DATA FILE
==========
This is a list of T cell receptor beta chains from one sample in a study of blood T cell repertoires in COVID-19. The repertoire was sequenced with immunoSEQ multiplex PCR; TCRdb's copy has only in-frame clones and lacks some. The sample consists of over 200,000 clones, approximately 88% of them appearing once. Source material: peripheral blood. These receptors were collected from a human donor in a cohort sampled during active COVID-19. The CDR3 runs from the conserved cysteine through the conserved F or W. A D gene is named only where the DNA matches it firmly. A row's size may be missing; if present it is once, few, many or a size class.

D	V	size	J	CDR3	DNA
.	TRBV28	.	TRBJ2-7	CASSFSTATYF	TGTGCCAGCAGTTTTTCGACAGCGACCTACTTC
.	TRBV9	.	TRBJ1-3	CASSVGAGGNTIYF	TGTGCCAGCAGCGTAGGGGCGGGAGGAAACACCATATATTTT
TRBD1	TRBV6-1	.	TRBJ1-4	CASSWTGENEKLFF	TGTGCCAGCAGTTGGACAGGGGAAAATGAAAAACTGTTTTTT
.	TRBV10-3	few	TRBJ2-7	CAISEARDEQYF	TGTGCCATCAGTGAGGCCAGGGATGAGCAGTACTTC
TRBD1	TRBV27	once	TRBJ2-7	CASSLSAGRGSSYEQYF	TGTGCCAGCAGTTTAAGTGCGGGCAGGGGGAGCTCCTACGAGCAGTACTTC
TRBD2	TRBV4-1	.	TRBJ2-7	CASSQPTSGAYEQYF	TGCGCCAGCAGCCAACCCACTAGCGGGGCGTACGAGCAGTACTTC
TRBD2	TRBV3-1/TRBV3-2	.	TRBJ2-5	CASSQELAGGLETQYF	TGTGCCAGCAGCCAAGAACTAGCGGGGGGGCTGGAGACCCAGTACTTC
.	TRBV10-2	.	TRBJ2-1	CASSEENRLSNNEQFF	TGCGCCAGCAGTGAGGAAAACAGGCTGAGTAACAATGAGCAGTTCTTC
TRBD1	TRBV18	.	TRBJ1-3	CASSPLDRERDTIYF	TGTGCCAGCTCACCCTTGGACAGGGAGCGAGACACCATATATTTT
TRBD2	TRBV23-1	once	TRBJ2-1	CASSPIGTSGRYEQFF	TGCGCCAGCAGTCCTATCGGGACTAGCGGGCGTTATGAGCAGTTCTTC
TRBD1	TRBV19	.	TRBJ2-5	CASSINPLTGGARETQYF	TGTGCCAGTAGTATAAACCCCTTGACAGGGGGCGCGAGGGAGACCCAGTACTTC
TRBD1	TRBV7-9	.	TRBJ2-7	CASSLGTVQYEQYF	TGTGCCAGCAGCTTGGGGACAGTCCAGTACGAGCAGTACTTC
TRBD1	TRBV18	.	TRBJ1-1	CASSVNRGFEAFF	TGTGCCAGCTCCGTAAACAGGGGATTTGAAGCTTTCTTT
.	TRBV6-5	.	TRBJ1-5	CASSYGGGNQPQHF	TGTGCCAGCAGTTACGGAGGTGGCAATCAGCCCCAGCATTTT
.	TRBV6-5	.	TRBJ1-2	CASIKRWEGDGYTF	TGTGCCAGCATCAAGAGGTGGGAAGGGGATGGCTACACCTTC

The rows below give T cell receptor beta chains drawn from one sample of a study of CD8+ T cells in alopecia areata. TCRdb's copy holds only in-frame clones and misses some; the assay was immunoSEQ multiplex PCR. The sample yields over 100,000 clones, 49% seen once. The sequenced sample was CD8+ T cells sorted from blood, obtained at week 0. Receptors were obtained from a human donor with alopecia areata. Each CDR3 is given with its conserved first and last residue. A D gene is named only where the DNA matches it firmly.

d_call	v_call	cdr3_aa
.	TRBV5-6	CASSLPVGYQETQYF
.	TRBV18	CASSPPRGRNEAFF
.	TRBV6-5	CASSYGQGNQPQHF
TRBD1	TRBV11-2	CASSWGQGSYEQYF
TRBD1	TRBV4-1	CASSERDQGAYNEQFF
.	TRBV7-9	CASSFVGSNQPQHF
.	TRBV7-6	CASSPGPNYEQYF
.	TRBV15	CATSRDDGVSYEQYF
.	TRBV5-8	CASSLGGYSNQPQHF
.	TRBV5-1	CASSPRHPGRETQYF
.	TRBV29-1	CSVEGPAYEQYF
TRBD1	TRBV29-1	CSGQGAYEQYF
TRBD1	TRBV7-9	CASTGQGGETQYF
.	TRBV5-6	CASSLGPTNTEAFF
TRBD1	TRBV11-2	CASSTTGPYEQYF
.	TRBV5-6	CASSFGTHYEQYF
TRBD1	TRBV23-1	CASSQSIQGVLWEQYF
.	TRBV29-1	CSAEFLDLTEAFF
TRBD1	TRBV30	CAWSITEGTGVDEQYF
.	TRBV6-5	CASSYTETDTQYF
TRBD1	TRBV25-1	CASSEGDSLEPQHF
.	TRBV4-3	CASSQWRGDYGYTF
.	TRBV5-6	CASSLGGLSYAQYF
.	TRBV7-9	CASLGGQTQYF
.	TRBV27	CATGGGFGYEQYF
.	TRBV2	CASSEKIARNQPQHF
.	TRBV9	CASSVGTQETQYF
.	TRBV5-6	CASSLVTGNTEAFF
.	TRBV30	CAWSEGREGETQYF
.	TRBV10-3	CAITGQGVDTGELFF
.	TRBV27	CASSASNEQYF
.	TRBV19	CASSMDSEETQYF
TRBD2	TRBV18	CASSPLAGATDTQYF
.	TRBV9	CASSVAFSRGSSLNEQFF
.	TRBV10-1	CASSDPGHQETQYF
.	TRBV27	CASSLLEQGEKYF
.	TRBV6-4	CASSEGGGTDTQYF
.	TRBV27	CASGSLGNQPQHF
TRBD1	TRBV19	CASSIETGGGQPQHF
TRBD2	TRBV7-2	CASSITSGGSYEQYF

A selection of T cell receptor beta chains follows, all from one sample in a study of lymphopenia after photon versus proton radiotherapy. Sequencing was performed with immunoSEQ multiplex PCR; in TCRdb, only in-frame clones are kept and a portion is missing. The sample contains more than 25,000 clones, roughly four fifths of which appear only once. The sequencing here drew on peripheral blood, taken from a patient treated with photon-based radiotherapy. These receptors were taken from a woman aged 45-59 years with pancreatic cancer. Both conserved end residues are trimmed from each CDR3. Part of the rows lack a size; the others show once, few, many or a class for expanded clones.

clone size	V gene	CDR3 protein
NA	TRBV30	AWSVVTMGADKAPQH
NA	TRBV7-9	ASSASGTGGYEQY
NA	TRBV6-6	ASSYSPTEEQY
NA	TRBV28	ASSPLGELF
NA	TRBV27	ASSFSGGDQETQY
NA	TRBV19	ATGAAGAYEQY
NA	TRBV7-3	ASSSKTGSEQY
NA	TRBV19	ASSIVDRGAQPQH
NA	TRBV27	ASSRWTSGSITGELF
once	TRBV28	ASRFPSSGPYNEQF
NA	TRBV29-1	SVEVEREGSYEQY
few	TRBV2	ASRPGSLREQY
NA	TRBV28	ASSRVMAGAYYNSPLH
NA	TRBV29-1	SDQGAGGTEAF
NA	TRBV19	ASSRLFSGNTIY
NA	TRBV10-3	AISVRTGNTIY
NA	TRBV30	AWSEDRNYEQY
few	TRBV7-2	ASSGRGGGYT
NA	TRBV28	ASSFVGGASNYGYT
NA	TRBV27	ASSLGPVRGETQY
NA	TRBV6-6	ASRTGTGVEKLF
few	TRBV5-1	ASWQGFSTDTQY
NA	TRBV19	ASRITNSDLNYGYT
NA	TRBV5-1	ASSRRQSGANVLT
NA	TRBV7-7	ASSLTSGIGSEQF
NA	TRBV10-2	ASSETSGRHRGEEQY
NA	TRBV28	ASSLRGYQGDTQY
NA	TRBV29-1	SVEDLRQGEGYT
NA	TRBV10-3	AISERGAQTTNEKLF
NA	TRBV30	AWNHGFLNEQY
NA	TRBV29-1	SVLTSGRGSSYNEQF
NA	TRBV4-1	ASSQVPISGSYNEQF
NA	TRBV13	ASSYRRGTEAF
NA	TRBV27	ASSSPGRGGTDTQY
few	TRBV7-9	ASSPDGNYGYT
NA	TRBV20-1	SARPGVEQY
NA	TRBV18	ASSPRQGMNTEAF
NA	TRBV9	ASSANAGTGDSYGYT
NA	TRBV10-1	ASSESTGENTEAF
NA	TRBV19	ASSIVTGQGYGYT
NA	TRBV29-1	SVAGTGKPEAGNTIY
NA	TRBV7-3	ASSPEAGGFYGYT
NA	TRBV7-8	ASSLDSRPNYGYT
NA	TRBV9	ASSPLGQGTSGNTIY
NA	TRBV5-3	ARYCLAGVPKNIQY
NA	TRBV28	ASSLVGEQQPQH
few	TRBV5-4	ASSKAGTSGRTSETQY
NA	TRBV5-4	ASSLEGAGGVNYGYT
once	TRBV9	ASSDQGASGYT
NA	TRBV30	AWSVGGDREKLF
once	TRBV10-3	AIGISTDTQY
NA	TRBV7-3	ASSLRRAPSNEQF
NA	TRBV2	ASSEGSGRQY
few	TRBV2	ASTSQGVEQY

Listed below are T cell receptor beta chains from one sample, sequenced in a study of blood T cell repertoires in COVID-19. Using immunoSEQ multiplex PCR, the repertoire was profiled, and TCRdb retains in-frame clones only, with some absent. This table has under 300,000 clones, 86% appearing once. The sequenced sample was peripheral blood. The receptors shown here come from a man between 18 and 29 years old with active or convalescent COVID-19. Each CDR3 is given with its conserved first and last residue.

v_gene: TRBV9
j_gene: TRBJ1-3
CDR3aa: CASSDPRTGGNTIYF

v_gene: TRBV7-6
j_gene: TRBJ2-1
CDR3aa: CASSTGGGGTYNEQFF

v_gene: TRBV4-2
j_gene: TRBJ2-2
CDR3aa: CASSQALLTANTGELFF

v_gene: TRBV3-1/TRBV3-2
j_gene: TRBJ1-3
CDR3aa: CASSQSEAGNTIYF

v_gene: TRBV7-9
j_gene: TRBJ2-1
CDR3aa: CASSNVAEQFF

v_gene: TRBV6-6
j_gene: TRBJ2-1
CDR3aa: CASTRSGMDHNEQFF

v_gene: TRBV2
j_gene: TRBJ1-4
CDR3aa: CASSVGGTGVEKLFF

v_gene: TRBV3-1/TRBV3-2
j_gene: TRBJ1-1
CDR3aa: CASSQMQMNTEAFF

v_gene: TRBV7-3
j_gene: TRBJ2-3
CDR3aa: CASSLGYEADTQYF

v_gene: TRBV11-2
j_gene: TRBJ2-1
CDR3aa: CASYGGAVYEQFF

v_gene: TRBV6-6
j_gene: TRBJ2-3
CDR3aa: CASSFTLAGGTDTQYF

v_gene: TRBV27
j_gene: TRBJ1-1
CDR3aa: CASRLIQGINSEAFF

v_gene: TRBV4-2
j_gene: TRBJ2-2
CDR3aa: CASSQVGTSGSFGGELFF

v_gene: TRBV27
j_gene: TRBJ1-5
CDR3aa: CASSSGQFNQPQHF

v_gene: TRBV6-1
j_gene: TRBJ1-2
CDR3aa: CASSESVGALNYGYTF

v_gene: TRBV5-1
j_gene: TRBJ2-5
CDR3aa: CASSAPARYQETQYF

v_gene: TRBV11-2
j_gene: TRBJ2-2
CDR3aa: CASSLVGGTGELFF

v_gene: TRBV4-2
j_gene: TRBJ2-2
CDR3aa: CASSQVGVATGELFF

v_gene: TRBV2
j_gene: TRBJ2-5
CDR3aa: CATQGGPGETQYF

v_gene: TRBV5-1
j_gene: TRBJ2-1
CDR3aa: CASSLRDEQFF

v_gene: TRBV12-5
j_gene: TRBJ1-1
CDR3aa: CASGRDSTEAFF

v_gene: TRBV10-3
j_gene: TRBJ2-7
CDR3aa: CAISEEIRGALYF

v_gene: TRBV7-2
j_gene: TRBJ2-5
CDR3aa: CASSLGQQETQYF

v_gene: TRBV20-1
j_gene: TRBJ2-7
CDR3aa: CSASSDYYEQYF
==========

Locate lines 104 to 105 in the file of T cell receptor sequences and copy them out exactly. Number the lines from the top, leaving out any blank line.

NA	TRBV7-8	ASSLDSRPNYGYT
NA	TRBV9	ASSPLGQGTSGNTIY